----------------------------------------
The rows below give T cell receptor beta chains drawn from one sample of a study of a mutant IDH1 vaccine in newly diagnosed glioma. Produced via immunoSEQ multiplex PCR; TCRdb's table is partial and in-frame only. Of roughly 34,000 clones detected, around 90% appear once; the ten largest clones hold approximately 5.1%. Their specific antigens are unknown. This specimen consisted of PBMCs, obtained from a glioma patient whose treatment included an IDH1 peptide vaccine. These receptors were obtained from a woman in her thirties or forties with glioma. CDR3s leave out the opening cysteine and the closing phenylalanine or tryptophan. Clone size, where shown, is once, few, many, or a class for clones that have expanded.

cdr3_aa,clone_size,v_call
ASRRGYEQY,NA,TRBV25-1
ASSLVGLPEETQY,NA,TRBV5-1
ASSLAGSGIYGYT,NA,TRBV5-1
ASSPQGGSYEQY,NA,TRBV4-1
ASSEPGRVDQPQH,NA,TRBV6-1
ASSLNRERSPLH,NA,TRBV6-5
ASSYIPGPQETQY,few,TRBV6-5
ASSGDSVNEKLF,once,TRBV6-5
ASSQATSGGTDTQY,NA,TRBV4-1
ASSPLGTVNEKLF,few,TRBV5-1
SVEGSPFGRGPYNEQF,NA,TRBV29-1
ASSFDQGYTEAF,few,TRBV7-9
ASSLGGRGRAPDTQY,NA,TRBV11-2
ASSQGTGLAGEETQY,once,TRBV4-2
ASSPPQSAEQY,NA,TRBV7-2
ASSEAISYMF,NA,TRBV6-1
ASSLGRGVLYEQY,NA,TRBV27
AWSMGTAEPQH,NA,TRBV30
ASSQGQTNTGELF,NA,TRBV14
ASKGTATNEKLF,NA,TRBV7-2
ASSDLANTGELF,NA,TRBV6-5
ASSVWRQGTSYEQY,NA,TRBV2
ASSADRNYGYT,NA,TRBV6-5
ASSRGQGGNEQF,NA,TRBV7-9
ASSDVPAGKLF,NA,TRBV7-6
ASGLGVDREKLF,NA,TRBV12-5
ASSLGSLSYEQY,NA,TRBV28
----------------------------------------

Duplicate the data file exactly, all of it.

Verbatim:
The rows below give T cell receptor beta chains drawn from one sample of a study of a mutant IDH1 vaccine in newly diagnosed glioma. Produced via immunoSEQ multiplex PCR; TCRdb's table is partial and in-frame only. Of roughly 34,000 clones detected, around 90% appear once; the ten largest clones hold approximately 5.1%. Their specific antigens are unknown. This specimen consisted of PBMCs, obtained from a glioma patient whose treatment included an IDH1 peptide vaccine. These receptors were obtained from a woman in her thirties or forties with glioma. CDR3s leave out the opening cysteine and the closing phenylalanine or tryptophan. Clone size, where shown, is once, few, many, or a class for clones that have expanded.

cdr3_aa,clone_size,v_call
ASRRGYEQY,NA,TRBV25-1
ASSLVGLPEETQY,NA,TRBV5-1
ASSLAGSGIYGYT,NA,TRBV5-1
ASSPQGGSYEQY,NA,TRBV4-1
ASSEPGRVDQPQH,NA,TRBV6-1
ASSLNRERSPLH,NA,TRBV6-5
ASSYIPGPQETQY,few,TRBV6-5
ASSGDSVNEKLF,once,TRBV6-5
ASSQATSGGTDTQY,NA,TRBV4-1
ASSPLGTVNEKLF,few,TRBV5-1
SVEGSPFGRGPYNEQF,NA,TRBV29-1
ASSFDQGYTEAF,few,TRBV7-9
ASSLGGRGRAPDTQY,NA,TRBV11-2
ASSQGTGLAGEETQY,once,TRBV4-2
ASSPPQSAEQY,NA,TRBV7-2
ASSEAISYMF,NA,TRBV6-1
ASSLGRGVLYEQY,NA,TRBV27
AWSMGTAEPQH,NA,TRBV30
ASSQGQTNTGELF,NA,TRBV14
ASKGTATNEKLF,NA,TRBV7-2
ASSDLANTGELF,NA,TRBV6-5
ASSVWRQGTSYEQY,NA,TRBV2
ASSADRNYGYT,NA,TRBV6-5
ASSRGQGGNEQF,NA,TRBV7-9
ASSDVPAGKLF,NA,TRBV7-6
ASGLGVDREKLF,NA,TRBV12-5
ASSLGSLSYEQY,NA,TRBV28